Submission on the Maritime Crimes Amendment Bill

Committee Secretariat Foreign Affairs, Defence and Trade Parliament Buildings Wellington

August 2016

Maritime Crimes Amendment Bill

“Terrorism” is a term that features so prominently in this Act that that term itself, “terrorism”, becomes the real focus of the bill.   – Section 4 of the bill introduces a new crime of “maritime terrorism”.  All of the crimes described as terrorism are already illegal under other acts so there is no need for this bill in terms of crimes and punishments, or in terms of activism and heroism. The probable motivation for that focus is tied up with the nature of the term itself.   “Terrorism” has meant anything one has wanted it to mean in practice, often tied to politics and governance, and any attempt to precisely define it will bog down in that mire.  It is that mire which is gripping the western world and the main purpose of these changes is to promote that mire.


Protest – the right to political protest, that is, with the intention to influence governments or private entities, is guaranteed. Politicians do this, also.  But some means employed may be legislated to be illegal and there are criminal penalties in the law.  Non-violent direct action has long been a method of activism and heroism and it has always been recognized there is a possibility of being convicted of breeching those laws.  But this bill goes much further.  Those holding power have long been looking for an opportunity to crack down on dissent and this bill, taking advantage of the influence of 9/11 and the invasion of Iraq and its aftermath, shows how openly they are determined to proceed in 2016.

Here is an example of how this bill openly promotes the mire described in my first part: It is important to know that it is already illegal to cause damage to a ship or anything else; it is already illegal to intentionally cause injury or to act recklessly on the sea. It is already illegal to threaten to injure or kill someone, it doesn’t matter where you are. This law says that it is terrorism if you do any of those things with the motive of trying to influence the government. So if you damage a ship because you had a bad time on the last cruise you took, that may be a crime but not terrorism. But if you damage a ship because it is carrying out widespread illegal fishing, doing oil drilling or helping to fight illegal wars then that is terrorism!


Freedom of speech – Even to talk of such non-violent direct action damage would now be deemed illegal as terrorism.

Here is an example: This law would make it illegal for you to say that you were going to spray paint the side of the US warship visiting New Zealand with the words “NO WAR” because they could say you were trying to influence the government not to host US warships. You don’t even need to do it! The penalty: 14 years in prison.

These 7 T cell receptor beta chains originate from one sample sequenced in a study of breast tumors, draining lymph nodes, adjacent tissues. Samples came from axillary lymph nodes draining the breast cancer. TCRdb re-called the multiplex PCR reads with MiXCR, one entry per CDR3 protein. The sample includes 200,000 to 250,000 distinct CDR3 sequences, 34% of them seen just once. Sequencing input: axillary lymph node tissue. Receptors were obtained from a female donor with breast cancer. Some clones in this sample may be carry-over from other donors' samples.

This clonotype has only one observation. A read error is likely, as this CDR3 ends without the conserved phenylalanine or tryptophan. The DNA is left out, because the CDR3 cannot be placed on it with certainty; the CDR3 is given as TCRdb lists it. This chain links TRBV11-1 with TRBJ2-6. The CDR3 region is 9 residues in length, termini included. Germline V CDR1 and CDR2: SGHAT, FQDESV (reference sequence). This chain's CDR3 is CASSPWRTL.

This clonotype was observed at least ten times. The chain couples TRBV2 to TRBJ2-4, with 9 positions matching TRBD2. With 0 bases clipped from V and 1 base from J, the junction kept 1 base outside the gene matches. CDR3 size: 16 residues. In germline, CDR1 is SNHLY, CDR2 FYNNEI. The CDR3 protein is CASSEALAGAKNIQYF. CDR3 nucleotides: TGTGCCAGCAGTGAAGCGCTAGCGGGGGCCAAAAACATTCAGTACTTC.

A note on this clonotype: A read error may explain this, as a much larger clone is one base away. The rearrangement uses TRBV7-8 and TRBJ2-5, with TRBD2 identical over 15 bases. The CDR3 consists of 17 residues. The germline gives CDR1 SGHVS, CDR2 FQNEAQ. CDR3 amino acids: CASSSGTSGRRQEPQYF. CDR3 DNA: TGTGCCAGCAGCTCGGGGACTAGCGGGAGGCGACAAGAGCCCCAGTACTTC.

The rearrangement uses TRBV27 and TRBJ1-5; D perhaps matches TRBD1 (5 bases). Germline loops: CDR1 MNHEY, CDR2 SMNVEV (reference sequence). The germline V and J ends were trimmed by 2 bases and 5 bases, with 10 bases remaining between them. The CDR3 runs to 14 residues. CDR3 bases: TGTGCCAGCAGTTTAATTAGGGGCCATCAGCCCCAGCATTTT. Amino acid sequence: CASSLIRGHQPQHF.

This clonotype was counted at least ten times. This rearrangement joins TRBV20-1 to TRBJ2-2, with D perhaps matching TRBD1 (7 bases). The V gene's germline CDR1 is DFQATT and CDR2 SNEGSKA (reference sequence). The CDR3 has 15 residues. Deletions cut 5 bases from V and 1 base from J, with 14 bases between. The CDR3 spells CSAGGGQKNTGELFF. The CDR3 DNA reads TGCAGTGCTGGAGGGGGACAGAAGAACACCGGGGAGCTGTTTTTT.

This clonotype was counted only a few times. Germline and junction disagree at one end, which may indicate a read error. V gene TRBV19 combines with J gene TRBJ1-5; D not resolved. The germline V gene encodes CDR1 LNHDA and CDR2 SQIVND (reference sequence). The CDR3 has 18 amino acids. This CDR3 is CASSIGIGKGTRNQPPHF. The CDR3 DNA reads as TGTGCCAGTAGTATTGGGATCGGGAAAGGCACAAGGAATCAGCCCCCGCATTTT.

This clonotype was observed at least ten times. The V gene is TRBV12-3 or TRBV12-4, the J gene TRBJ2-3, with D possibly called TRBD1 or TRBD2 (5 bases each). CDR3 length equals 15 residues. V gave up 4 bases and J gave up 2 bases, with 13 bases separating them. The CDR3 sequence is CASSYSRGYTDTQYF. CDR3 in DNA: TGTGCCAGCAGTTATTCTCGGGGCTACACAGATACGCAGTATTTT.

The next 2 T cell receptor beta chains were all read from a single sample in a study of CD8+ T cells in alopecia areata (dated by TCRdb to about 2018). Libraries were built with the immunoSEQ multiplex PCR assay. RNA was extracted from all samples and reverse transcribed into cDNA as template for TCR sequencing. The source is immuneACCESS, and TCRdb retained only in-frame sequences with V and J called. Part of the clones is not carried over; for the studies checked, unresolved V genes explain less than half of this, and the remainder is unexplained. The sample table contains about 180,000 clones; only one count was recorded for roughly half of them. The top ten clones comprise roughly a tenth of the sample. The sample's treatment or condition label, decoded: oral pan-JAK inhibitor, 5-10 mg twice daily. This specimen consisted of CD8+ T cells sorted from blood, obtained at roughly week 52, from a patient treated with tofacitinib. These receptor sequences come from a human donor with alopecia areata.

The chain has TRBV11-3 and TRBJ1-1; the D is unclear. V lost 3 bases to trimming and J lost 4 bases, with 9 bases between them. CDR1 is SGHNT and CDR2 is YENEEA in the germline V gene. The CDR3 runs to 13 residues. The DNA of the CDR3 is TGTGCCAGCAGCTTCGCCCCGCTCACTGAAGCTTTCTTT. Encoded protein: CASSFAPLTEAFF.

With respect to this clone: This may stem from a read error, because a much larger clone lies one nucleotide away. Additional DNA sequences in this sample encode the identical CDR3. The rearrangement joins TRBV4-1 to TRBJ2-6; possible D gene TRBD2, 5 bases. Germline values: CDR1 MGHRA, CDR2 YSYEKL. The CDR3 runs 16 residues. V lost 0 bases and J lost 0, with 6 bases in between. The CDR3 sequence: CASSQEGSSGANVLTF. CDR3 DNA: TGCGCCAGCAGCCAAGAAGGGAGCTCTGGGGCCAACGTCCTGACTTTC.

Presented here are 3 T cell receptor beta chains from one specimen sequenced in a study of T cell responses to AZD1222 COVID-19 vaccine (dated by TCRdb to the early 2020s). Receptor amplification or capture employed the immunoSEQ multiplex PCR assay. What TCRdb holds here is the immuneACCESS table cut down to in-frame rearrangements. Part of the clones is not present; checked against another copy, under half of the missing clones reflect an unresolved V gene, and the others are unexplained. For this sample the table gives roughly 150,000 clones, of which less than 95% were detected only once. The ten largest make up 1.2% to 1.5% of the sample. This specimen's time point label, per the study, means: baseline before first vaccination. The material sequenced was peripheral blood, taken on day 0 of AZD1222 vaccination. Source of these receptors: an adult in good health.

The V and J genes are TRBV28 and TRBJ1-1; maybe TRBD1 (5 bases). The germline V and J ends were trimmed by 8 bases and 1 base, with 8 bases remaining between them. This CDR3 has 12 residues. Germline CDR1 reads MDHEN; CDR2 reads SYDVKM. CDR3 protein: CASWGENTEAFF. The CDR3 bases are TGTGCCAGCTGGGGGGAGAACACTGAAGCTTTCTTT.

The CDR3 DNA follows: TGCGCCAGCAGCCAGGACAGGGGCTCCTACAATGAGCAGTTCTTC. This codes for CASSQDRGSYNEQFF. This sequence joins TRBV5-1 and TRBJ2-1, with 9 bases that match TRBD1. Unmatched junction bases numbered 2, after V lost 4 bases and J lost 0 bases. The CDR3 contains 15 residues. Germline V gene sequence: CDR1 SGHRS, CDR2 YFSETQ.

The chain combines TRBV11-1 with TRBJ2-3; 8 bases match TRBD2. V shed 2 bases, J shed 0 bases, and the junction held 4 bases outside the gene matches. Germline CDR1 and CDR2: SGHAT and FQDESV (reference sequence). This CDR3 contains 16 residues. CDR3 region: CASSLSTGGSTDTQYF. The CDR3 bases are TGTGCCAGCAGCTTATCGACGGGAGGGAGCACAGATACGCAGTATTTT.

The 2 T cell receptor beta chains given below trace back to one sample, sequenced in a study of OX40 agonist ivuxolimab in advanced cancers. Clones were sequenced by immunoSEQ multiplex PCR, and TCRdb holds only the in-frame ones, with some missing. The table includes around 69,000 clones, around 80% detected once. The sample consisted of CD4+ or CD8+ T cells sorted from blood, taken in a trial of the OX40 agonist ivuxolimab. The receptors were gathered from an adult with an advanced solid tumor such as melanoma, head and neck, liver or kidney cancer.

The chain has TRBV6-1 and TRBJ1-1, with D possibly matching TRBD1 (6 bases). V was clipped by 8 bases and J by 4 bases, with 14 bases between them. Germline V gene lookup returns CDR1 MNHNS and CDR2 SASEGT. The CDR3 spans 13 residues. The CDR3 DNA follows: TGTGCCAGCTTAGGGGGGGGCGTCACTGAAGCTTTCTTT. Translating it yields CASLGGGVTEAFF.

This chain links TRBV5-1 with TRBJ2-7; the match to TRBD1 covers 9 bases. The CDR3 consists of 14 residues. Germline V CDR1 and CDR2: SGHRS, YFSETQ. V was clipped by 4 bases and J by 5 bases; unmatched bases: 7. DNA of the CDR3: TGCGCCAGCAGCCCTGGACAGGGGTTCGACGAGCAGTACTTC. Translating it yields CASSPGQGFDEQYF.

Freedom of speech needs to be defended not attacked.


Nuclear free law – In Section 4B it seems to state that it is not a crime to transport a nuclear weapon if the transporter, or party receiving the weapon, is a State Party of the Treaty on the Non-Proliferation of Nuclear Weapons and if the action doesn’t breach this treaty. “A person does not commit an offence against subsection (1)(c), as it relates to a nuclear weapon, or against subsection (1)(d) if—. the thing that is transported is under the control of a State Party to the Treaty on the Non-Proliferation of Nuclear Weapons and the resulting transfer or receipt of the thing is not contrary to the State Party’s obligations under that Treaty…”

This is in breach of our nuclear free law.


Getting the attention of people susceptible to violent impulse – There is no more sure way to get the attention of those tending toward violent acts than to create an atmosphere of irrationality, often with clear injustices.  This bill has that look about it, as described in the previous sections of my submission.   Therefore this type of  bill as law would be more likely to promote terrorism wherever introduced than prevent it.  This aspect of the political / cultural situation in New Zealand and globally requires more discussion than is feasible here.


Summary – The bill is politically motivated and designed to promote the fear laden/mired in mud use of the term “terrorism”. Secondarily it is designed to prohibit dissent.  If there is any real attempt to deter acts of violence, it is buried under the first two making it counterproductive.


Richard Keller


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